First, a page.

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article imageClint Black talks 'This Old House,' new album, 30th anniversary Special

By Markos Papadatos     Nov 6, 2019 in Music
Veteran country singer-songwriter Clint Black chatted with Digital Journal about "This Old House" and his upcoming album, which celebrates the 30th anniversary of his debut album.
On his new single "This Old House," he said, "It wasn't originally about the Grand Ole Opry, but as I was recording it, I thought it would be a great tribute to the Grand Ole Opry. I thought that the song speaks to what that place is. Then, I thought about getting other people to sing it. Everybody that I asked loved the idea, and that's when you believe that meant to happen."
"Initially, I didn't like 'This Old House,' when I was singing it by myself but as I got all the other voices on there, I really started loving it," he admitted.
Michael Ray is one of the country artists featured on "This Old House," and Black noted that Ray interviewed him last night at the Grand Ole Opry for American Songwriter. "Michael is great," he said.
He shared his excitement for his new album, Still Killin' Time, which will be available on Friday, November 8. "The live songs on the album are real snapshots of us in concert," he said.
From this forthcoming collection, he listed "Tuckered Out" as his personal favorite song on there. "That song is a barn burner and it has a lot of instrumental solos and I like the outro," he said.
On being a country artist in the digital age, he said, "I am mixed on that. I appreciate the convenience of it. The delivery system is great and convenient. As a listener, it's great for me to download songs. I am hoping when we get into 5G, we will go more in favor of the quality. I want the quality to go up."
Black noted that the passage of the Music Modernization Act (MMA) was a "long time coming," and he described Nashville as a "publishing town."
He revealed Alison Krauss and Hillary Scott from Lady Antebellum as his dream collaboration choices in country music. "I love their voices," he said.
This past April, Black performed at the NYCB Theatre at Westbury, in the round, on Long Island. "Westbury has always had great country fans and so does New York City," he said.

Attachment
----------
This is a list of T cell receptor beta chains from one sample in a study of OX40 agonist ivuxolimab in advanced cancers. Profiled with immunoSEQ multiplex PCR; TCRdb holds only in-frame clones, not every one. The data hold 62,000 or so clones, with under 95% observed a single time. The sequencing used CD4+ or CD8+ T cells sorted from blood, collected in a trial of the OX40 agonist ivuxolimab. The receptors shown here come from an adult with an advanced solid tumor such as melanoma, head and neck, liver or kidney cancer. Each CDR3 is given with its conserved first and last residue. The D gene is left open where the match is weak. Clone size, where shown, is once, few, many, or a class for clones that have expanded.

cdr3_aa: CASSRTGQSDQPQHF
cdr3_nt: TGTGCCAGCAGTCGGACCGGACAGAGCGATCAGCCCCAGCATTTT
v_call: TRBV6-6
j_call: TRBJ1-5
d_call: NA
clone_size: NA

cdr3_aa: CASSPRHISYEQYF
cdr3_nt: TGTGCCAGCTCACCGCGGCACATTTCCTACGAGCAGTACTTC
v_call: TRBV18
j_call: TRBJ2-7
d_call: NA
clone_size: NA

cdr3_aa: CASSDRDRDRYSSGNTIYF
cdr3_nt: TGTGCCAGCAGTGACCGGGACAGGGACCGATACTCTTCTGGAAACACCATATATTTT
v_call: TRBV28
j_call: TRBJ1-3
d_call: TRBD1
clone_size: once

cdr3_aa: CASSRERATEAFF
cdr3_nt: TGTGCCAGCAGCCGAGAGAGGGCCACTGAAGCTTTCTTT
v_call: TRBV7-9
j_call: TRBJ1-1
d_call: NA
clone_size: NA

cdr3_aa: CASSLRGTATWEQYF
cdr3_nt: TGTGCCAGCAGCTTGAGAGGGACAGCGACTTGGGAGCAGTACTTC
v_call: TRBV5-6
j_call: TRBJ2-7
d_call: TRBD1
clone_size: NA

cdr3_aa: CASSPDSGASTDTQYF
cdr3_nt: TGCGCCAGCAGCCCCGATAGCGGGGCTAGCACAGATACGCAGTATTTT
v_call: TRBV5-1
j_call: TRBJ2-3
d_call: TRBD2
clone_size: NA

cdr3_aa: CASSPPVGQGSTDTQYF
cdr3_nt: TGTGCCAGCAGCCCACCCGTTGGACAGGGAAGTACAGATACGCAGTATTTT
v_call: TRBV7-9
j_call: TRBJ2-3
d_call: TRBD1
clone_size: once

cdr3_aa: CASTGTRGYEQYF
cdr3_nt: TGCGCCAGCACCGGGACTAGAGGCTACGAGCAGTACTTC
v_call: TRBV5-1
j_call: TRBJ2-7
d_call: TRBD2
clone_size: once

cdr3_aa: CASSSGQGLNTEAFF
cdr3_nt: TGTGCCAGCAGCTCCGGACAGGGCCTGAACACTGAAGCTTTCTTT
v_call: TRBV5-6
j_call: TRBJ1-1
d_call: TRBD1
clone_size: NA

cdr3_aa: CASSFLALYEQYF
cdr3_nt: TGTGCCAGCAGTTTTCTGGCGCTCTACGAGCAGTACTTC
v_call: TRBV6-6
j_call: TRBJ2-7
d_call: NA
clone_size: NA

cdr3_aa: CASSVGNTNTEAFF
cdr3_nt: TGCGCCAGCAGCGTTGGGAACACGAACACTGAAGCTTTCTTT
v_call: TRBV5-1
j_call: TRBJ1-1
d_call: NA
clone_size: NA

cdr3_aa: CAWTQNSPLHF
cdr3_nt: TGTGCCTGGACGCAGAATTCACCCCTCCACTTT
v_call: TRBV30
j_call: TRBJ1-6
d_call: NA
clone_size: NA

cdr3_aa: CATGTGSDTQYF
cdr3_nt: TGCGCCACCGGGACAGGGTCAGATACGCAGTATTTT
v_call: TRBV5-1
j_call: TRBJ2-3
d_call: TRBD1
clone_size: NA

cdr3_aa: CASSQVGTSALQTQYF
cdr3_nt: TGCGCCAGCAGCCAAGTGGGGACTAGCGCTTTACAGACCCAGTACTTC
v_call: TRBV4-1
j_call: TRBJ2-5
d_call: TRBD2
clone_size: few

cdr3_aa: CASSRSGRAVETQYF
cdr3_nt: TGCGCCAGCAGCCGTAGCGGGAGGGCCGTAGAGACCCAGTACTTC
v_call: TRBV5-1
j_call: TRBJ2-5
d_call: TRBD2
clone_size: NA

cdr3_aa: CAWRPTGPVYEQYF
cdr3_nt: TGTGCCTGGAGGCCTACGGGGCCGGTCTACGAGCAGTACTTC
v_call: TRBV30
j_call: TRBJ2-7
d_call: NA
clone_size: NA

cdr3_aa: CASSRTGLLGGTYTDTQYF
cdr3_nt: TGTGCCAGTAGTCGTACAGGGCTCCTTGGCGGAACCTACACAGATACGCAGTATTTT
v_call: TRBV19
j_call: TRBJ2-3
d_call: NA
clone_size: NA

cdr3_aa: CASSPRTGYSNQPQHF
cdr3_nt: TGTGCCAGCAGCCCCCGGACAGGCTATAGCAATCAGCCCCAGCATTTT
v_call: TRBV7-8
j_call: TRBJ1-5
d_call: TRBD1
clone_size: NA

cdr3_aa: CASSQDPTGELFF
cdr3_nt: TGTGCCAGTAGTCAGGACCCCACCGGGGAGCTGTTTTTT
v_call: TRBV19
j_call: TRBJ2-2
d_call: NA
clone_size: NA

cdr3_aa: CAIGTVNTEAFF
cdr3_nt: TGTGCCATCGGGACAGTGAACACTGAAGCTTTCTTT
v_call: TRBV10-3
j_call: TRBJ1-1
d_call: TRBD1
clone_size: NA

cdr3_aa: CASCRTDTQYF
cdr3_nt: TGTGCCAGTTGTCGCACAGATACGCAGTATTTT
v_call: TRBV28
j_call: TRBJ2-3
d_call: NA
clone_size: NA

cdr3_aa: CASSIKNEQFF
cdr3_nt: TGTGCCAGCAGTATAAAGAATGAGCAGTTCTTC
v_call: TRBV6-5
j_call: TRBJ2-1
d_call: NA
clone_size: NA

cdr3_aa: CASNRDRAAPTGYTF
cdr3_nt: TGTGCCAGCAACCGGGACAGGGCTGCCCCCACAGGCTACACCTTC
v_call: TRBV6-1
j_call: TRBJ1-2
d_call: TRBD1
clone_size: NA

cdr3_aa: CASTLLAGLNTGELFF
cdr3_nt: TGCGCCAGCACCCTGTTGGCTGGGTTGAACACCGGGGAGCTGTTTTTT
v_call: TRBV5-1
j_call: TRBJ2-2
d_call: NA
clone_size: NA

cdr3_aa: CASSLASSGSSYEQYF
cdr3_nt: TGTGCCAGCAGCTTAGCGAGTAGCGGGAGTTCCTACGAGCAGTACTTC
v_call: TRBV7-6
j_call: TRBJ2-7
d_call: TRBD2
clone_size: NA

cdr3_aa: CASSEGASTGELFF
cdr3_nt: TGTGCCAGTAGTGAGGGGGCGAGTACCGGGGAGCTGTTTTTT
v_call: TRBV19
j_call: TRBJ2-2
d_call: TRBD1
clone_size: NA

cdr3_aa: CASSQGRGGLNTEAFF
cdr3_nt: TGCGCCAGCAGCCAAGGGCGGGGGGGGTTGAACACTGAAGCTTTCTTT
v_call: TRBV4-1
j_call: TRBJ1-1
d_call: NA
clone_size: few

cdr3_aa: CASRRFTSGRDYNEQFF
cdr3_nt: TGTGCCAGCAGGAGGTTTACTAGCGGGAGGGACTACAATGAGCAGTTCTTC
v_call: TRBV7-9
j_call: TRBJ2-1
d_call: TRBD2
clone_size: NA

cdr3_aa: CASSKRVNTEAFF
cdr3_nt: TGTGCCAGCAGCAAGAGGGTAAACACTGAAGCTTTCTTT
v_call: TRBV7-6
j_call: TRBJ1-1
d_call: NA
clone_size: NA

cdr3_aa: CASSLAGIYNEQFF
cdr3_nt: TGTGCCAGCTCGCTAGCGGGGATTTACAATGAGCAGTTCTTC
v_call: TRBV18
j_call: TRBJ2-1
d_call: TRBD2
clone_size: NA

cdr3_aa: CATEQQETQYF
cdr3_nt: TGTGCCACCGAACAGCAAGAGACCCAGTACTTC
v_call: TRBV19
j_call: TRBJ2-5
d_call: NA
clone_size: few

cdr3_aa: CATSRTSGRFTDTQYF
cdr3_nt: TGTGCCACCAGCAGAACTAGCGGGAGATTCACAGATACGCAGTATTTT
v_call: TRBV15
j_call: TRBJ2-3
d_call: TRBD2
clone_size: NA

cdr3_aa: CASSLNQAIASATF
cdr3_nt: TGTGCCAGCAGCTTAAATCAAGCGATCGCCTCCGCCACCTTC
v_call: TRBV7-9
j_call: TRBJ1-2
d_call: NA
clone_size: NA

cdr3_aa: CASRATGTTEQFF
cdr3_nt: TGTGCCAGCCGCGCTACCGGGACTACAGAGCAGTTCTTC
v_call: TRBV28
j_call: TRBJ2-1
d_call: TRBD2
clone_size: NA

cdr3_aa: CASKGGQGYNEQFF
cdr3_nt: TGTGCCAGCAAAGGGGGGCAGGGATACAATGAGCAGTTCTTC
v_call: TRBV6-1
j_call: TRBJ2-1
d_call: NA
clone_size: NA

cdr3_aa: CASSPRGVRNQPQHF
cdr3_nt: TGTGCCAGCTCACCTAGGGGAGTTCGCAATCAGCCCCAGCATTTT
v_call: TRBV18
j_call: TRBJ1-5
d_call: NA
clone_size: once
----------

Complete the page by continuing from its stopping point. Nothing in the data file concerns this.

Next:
Regarding the key to longevity in the country music scene, Black said, "For me, the songs really did it. If you can become a part of someone's soundtrack, those are our connections. If somebody has a special place in their hearts for a song, they have a reason to come and see you. If you can keep playing live and fans come out and bring their kids, you can end up with generations. It all starts with a song. I was lucky, in the years when I was on a major label, I had a lot of hits, I had 22 No. 1 hit singles and over 30 Top 10 hits."
For Black, earning a star in the Music City Walk of Fame in Nashville was a "cool" feeling.
The country crooner defined the word success as "a healthy and happy family." "Raising our daughter to be a good citizen and a happy person and a great friend to her friends. Also, 28 years of marriage is a success," he said. "On the business side, success for me is authenticity."
Still Killin' Time is available for pre-order on Apple Music and on Amazon Music. "My fans had been wanting a live album for a while, and of course, this was the time with the 30th anniversary. I feel like I am giving them something they've been asking for. I hope that it has a good enough feel for anybody who hasn't been to our shows to make them want to come out and see us," he said.
For more information on Clint Black, check out his official homepage and Facebook page.
Read More: Clint Black's "This Old House" earned a glowing review from Digital Journal.
More about Clint Black, This Old House, Country, Grand ole opry
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